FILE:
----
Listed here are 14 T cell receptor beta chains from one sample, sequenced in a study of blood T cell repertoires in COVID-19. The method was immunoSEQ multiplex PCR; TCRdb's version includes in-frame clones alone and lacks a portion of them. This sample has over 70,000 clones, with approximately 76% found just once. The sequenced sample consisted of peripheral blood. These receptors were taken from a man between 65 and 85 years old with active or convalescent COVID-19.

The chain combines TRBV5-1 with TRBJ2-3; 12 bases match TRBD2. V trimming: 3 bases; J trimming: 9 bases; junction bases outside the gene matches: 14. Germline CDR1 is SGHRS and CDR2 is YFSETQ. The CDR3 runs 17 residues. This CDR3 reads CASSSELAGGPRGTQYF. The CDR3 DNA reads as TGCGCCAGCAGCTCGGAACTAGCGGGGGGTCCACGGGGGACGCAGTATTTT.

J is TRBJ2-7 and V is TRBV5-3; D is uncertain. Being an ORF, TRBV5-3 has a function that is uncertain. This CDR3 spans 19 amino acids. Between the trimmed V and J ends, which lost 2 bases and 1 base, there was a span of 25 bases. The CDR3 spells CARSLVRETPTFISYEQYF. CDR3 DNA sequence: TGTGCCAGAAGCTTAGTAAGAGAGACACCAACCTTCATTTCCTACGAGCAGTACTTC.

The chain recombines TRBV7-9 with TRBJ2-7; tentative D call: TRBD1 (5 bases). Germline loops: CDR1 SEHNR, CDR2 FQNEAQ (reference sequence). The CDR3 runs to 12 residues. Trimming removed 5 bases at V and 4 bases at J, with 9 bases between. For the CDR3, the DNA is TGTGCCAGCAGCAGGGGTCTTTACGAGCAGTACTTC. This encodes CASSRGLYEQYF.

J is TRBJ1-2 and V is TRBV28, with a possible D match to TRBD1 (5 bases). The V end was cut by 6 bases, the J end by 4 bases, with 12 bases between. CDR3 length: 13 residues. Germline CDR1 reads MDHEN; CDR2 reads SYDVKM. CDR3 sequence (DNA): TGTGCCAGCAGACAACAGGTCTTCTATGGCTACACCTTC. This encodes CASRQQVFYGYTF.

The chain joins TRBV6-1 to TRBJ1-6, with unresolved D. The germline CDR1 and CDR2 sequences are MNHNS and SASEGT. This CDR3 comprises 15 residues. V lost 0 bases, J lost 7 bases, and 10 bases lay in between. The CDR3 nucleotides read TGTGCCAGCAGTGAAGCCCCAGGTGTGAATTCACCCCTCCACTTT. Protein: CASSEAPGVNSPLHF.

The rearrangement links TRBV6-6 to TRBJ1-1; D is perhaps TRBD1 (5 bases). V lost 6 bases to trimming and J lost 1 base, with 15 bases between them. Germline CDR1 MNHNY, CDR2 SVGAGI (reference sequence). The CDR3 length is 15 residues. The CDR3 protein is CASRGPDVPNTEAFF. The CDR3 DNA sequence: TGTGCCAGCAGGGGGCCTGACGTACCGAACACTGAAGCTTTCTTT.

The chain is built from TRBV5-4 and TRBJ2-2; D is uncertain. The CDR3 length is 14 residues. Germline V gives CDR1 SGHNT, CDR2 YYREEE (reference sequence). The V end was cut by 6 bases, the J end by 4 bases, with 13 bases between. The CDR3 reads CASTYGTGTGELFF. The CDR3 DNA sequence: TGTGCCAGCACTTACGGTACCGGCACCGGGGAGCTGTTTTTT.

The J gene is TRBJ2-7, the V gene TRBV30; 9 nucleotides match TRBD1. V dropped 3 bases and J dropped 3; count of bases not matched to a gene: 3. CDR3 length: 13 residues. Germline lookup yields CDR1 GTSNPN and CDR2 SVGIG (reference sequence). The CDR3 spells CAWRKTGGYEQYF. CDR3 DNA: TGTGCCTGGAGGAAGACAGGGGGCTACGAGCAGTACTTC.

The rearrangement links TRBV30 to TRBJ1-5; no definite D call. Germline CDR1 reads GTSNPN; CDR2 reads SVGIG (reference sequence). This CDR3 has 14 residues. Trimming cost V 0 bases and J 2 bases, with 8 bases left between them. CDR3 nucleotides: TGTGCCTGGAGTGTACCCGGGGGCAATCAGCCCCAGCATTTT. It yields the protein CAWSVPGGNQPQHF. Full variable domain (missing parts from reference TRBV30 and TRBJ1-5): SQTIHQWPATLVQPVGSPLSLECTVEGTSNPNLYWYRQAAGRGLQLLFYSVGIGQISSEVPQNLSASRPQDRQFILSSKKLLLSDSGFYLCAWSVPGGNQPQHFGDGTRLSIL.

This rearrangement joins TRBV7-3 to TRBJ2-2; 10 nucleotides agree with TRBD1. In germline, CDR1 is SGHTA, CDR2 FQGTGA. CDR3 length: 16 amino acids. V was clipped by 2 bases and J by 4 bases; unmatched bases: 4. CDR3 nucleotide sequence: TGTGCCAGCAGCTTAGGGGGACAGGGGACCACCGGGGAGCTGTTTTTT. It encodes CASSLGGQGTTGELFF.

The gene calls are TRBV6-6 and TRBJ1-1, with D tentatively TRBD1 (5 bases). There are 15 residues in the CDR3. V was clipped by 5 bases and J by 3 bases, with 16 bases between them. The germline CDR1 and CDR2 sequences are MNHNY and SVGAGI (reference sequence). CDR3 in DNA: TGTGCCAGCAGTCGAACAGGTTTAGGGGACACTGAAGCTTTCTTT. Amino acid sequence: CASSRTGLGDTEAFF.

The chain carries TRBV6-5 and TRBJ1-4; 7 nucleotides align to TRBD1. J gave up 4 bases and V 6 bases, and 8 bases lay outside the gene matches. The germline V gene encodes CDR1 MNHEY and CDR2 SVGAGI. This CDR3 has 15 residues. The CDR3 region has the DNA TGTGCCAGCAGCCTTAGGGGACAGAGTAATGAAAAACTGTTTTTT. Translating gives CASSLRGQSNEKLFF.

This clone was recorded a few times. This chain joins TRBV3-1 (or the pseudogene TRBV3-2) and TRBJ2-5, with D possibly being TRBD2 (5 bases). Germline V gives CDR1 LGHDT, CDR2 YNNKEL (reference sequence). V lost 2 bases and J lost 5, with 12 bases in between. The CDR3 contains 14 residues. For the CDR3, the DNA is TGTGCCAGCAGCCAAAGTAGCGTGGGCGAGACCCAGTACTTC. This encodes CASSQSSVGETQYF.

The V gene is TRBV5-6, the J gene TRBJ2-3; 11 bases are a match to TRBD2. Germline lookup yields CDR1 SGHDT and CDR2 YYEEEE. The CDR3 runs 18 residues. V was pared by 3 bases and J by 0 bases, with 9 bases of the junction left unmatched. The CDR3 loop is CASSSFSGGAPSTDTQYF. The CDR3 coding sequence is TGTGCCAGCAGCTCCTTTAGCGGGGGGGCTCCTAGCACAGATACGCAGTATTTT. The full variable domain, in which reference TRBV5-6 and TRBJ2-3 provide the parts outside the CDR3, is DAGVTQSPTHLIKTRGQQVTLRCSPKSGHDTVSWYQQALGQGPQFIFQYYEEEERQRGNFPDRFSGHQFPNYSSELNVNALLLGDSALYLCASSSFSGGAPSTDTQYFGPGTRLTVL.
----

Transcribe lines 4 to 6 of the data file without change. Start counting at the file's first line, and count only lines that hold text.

The chain recombines TRBV7-9 with TRBJ2-7; tentative D call: TRBD1 (5 bases). Germline loops: CDR1 SEHNR, CDR2 FQNEAQ (reference sequence). The CDR3 runs to 12 residues. Trimming removed 5 bases at V and 4 bases at J, with 9 bases between. For the CDR3, the DNA is TGTGCCAGCAGCAGGGGTCTTTACGAGCAGTACTTC. This encodes CASSRGLYEQYF.

J is TRBJ1-2 and V is TRBV28, with a possible D match to TRBD1 (5 bases). The V end was cut by 6 bases, the J end by 4 bases, with 12 bases between. CDR3 length: 13 residues. Germline CDR1 reads MDHEN; CDR2 reads SYDVKM. CDR3 sequence (DNA): TGTGCCAGCAGACAACAGGTCTTCTATGGCTACACCTTC. This encodes CASRQQVFYGYTF.

The chain joins TRBV6-1 to TRBJ1-6, with unresolved D. The germline CDR1 and CDR2 sequences are MNHNS and SASEGT. This CDR3 comprises 15 residues. V lost 0 bases, J lost 7 bases, and 10 bases lay in between. The CDR3 nucleotides read TGTGCCAGCAGTGAAGCCCCAGGTGTGAATTCACCCCTCCACTTT. Protein: CASSEAPGVNSPLHF.